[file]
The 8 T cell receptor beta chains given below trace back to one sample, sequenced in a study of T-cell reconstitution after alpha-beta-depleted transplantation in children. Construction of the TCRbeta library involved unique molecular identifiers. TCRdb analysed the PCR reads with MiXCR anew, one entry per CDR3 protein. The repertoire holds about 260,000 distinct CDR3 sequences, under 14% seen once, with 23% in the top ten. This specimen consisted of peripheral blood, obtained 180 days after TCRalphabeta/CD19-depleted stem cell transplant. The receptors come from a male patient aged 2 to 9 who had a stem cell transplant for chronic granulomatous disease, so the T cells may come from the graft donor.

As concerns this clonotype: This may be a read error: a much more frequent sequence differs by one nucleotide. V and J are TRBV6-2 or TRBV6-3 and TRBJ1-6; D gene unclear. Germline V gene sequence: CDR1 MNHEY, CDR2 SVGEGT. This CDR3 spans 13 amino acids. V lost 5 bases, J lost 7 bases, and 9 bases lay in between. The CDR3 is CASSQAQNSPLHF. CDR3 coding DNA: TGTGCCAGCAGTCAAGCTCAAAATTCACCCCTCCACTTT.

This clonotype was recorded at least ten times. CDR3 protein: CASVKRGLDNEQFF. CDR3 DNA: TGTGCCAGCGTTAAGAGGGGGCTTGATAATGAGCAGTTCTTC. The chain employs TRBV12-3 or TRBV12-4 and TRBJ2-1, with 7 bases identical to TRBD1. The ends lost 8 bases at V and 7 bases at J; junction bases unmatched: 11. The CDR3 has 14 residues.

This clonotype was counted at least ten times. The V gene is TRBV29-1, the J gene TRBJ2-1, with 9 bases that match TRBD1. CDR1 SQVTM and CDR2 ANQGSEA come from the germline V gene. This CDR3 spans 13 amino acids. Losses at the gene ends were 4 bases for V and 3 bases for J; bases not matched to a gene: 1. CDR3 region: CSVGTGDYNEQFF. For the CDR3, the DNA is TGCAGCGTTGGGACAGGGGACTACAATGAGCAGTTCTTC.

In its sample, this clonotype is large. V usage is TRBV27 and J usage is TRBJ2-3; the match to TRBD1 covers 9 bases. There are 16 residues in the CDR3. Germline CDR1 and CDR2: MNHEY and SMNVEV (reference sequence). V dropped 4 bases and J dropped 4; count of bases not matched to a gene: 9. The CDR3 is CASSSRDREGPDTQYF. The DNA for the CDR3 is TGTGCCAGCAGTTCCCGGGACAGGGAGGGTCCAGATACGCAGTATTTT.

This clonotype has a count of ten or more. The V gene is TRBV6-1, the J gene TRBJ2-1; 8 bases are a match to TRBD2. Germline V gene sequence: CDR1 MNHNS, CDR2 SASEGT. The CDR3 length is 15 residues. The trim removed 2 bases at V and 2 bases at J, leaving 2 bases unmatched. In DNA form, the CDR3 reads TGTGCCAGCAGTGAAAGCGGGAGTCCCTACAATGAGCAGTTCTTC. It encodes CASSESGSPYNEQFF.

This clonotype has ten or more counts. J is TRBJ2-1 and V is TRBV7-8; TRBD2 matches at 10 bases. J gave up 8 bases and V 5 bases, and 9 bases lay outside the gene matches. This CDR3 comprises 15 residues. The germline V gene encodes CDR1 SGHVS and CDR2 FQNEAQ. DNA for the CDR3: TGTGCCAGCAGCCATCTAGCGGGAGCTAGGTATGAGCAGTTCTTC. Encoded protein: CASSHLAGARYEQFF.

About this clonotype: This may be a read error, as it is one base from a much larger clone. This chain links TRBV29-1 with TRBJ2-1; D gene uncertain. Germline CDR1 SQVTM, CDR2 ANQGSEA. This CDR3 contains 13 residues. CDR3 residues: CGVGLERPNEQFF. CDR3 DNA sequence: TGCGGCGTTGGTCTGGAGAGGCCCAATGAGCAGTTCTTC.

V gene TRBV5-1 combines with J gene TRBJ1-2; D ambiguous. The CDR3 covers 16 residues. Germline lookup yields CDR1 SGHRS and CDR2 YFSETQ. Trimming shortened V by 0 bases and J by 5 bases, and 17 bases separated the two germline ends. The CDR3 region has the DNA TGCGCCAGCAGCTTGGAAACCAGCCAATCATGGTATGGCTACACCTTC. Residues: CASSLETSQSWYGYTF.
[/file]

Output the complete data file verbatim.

The 8 T cell receptor beta chains given below trace back to one sample, sequenced in a study of T-cell reconstitution after alpha-beta-depleted transplantation in children. Construction of the TCRbeta library involved unique molecular identifiers. TCRdb analysed the PCR reads with MiXCR anew, one entry per CDR3 protein. The repertoire holds about 260,000 distinct CDR3 sequences, under 14% seen once, with 23% in the top ten. This specimen consisted of peripheral blood, obtained 180 days after TCRalphabeta/CD19-depleted stem cell transplant. The receptors come from a male patient aged 2 to 9 who had a stem cell transplant for chronic granulomatous disease, so the T cells may come from the graft donor.

As concerns this clonotype: This may be a read error: a much more frequent sequence differs by one nucleotide. V and J are TRBV6-2 or TRBV6-3 and TRBJ1-6; D gene unclear. Germline V gene sequence: CDR1 MNHEY, CDR2 SVGEGT. This CDR3 spans 13 amino acids. V lost 5 bases, J lost 7 bases, and 9 bases lay in between. The CDR3 is CASSQAQNSPLHF. CDR3 coding DNA: TGTGCCAGCAGTCAAGCTCAAAATTCACCCCTCCACTTT.

This clonotype was recorded at least ten times. CDR3 protein: CASVKRGLDNEQFF. CDR3 DNA: TGTGCCAGCGTTAAGAGGGGGCTTGATAATGAGCAGTTCTTC. The chain employs TRBV12-3 or TRBV12-4 and TRBJ2-1, with 7 bases identical to TRBD1. The ends lost 8 bases at V and 7 bases at J; junction bases unmatched: 11. The CDR3 has 14 residues.

This clonotype was counted at least ten times. The V gene is TRBV29-1, the J gene TRBJ2-1, with 9 bases that match TRBD1. CDR1 SQVTM and CDR2 ANQGSEA come from the germline V gene. This CDR3 spans 13 amino acids. Losses at the gene ends were 4 bases for V and 3 bases for J; bases not matched to a gene: 1. CDR3 region: CSVGTGDYNEQFF. For the CDR3, the DNA is TGCAGCGTTGGGACAGGGGACTACAATGAGCAGTTCTTC.

In its sample, this clonotype is large. V usage is TRBV27 and J usage is TRBJ2-3; the match to TRBD1 covers 9 bases. There are 16 residues in the CDR3. Germline CDR1 and CDR2: MNHEY and SMNVEV (reference sequence). V dropped 4 bases and J dropped 4; count of bases not matched to a gene: 9. The CDR3 is CASSSRDREGPDTQYF. The DNA for the CDR3 is TGTGCCAGCAGTTCCCGGGACAGGGAGGGTCCAGATACGCAGTATTTT.

This clonotype has a count of ten or more. The V gene is TRBV6-1, the J gene TRBJ2-1; 8 bases are a match to TRBD2. Germline V gene sequence: CDR1 MNHNS, CDR2 SASEGT. The CDR3 length is 15 residues. The trim removed 2 bases at V and 2 bases at J, leaving 2 bases unmatched. In DNA form, the CDR3 reads TGTGCCAGCAGTGAAAGCGGGAGTCCCTACAATGAGCAGTTCTTC. It encodes CASSESGSPYNEQFF.

This clonotype has ten or more counts. J is TRBJ2-1 and V is TRBV7-8; TRBD2 matches at 10 bases. J gave up 8 bases and V 5 bases, and 9 bases lay outside the gene matches. This CDR3 comprises 15 residues. The germline V gene encodes CDR1 SGHVS and CDR2 FQNEAQ. DNA for the CDR3: TGTGCCAGCAGCCATCTAGCGGGAGCTAGGTATGAGCAGTTCTTC. Encoded protein: CASSHLAGARYEQFF.

About this clonotype: This may be a read error, as it is one base from a much larger clone. This chain links TRBV29-1 with TRBJ2-1; D gene uncertain. Germline CDR1 SQVTM, CDR2 ANQGSEA. This CDR3 contains 13 residues. CDR3 residues: CGVGLERPNEQFF. CDR3 DNA sequence: TGCGGCGTTGGTCTGGAGAGGCCCAATGAGCAGTTCTTC.

V gene TRBV5-1 combines with J gene TRBJ1-2; D ambiguous. The CDR3 covers 16 residues. Germline lookup yields CDR1 SGHRS and CDR2 YFSETQ. Trimming shortened V by 0 bases and J by 5 bases, and 17 bases separated the two germline ends. The CDR3 region has the DNA TGCGCCAGCAGCTTGGAAACCAGCCAATCATGGTATGGCTACACCTTC. Residues: CASSLETSQSWYGYTF.